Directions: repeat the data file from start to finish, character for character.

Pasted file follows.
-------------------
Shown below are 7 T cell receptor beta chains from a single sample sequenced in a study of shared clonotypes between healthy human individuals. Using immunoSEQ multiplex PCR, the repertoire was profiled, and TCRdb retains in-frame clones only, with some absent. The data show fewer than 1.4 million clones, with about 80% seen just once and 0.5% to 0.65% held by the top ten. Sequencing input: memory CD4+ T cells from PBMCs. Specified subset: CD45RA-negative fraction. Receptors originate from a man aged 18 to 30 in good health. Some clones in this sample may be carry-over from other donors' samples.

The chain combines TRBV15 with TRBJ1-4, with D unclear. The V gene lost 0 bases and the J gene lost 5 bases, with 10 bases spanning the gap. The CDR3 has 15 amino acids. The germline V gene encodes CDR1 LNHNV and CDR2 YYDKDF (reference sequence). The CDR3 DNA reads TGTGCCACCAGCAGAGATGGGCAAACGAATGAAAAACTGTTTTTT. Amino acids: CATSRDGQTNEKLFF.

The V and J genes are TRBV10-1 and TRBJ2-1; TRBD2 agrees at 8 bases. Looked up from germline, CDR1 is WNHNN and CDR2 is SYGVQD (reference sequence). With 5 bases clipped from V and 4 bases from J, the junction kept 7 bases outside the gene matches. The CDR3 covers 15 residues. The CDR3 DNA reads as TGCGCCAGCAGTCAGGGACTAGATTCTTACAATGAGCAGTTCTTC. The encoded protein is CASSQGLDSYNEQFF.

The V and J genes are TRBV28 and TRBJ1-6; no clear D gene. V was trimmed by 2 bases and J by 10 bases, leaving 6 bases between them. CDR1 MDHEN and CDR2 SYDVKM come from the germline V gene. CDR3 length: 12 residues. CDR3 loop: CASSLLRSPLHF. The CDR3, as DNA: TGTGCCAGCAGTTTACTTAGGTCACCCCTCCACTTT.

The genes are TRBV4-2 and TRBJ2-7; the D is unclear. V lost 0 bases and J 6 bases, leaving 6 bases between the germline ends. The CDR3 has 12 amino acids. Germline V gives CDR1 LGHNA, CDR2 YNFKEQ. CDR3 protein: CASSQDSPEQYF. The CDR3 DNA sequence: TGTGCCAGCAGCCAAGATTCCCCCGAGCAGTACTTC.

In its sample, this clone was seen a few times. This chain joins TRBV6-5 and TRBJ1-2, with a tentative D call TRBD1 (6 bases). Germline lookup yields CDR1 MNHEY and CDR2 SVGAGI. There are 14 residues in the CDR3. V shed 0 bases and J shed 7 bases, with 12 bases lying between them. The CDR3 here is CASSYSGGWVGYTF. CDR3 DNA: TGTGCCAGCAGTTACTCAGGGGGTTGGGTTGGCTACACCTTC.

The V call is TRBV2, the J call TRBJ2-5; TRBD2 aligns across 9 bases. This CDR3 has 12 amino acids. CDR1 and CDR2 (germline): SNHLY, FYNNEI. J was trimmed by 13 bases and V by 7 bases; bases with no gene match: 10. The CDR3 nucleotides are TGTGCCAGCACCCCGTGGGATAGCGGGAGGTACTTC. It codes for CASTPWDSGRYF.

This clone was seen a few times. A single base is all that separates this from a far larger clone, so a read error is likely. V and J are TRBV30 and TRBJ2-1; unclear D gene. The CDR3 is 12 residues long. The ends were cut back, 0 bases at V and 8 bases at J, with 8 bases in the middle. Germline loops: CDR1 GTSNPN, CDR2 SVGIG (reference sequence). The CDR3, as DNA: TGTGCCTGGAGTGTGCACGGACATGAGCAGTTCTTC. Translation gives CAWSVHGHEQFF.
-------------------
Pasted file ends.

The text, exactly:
Shown below are 7 T cell receptor beta chains from a single sample sequenced in a study of shared clonotypes between healthy human individuals. Using immunoSEQ multiplex PCR, the repertoire was profiled, and TCRdb retains in-frame clones only, with some absent. The data show fewer than 1.4 million clones, with about 80% seen just once and 0.5% to 0.65% held by the top ten. Sequencing input: memory CD4+ T cells from PBMCs. Specified subset: CD45RA-negative fraction. Receptors originate from a man aged 18 to 30 in good health. Some clones in this sample may be carry-over from other donors' samples.

The chain combines TRBV15 with TRBJ1-4, with D unclear. The V gene lost 0 bases and the J gene lost 5 bases, with 10 bases spanning the gap. The CDR3 has 15 amino acids. The germline V gene encodes CDR1 LNHNV and CDR2 YYDKDF (reference sequence). The CDR3 DNA reads TGTGCCACCAGCAGAGATGGGCAAACGAATGAAAAACTGTTTTTT. Amino acids: CATSRDGQTNEKLFF.

The V and J genes are TRBV10-1 and TRBJ2-1; TRBD2 agrees at 8 bases. Looked up from germline, CDR1 is WNHNN and CDR2 is SYGVQD (reference sequence). With 5 bases clipped from V and 4 bases from J, the junction kept 7 bases outside the gene matches. The CDR3 covers 15 residues. The CDR3 DNA reads as TGCGCCAGCAGTCAGGGACTAGATTCTTACAATGAGCAGTTCTTC. The encoded protein is CASSQGLDSYNEQFF.

The V and J genes are TRBV28 and TRBJ1-6; no clear D gene. V was trimmed by 2 bases and J by 10 bases, leaving 6 bases between them. CDR1 MDHEN and CDR2 SYDVKM come from the germline V gene. CDR3 length: 12 residues. CDR3 loop: CASSLLRSPLHF. The CDR3, as DNA: TGTGCCAGCAGTTTACTTAGGTCACCCCTCCACTTT.

The genes are TRBV4-2 and TRBJ2-7; the D is unclear. V lost 0 bases and J 6 bases, leaving 6 bases between the germline ends. The CDR3 has 12 amino acids. Germline V gives CDR1 LGHNA, CDR2 YNFKEQ. CDR3 protein: CASSQDSPEQYF. The CDR3 DNA sequence: TGTGCCAGCAGCCAAGATTCCCCCGAGCAGTACTTC.

In its sample, this clone was seen a few times. This chain joins TRBV6-5 and TRBJ1-2, with a tentative D call TRBD1 (6 bases). Germline lookup yields CDR1 MNHEY and CDR2 SVGAGI. There are 14 residues in the CDR3. V shed 0 bases and J shed 7 bases, with 12 bases lying between them. The CDR3 here is CASSYSGGWVGYTF. CDR3 DNA: TGTGCCAGCAGTTACTCAGGGGGTTGGGTTGGCTACACCTTC.

The V call is TRBV2, the J call TRBJ2-5; TRBD2 aligns across 9 bases. This CDR3 has 12 amino acids. CDR1 and CDR2 (germline): SNHLY, FYNNEI. J was trimmed by 13 bases and V by 7 bases; bases with no gene match: 10. The CDR3 nucleotides are TGTGCCAGCACCCCGTGGGATAGCGGGAGGTACTTC. It codes for CASTPWDSGRYF.

This clone was seen a few times. A single base is all that separates this from a far larger clone, so a read error is likely. V and J are TRBV30 and TRBJ2-1; unclear D gene. The CDR3 is 12 residues long. The ends were cut back, 0 bases at V and 8 bases at J, with 8 bases in the middle. Germline loops: CDR1 GTSNPN, CDR2 SVGIG (reference sequence). The CDR3, as DNA: TGTGCCTGGAGTGTGCACGGACATGAGCAGTTCTTC. Translation gives CAWSVHGHEQFF.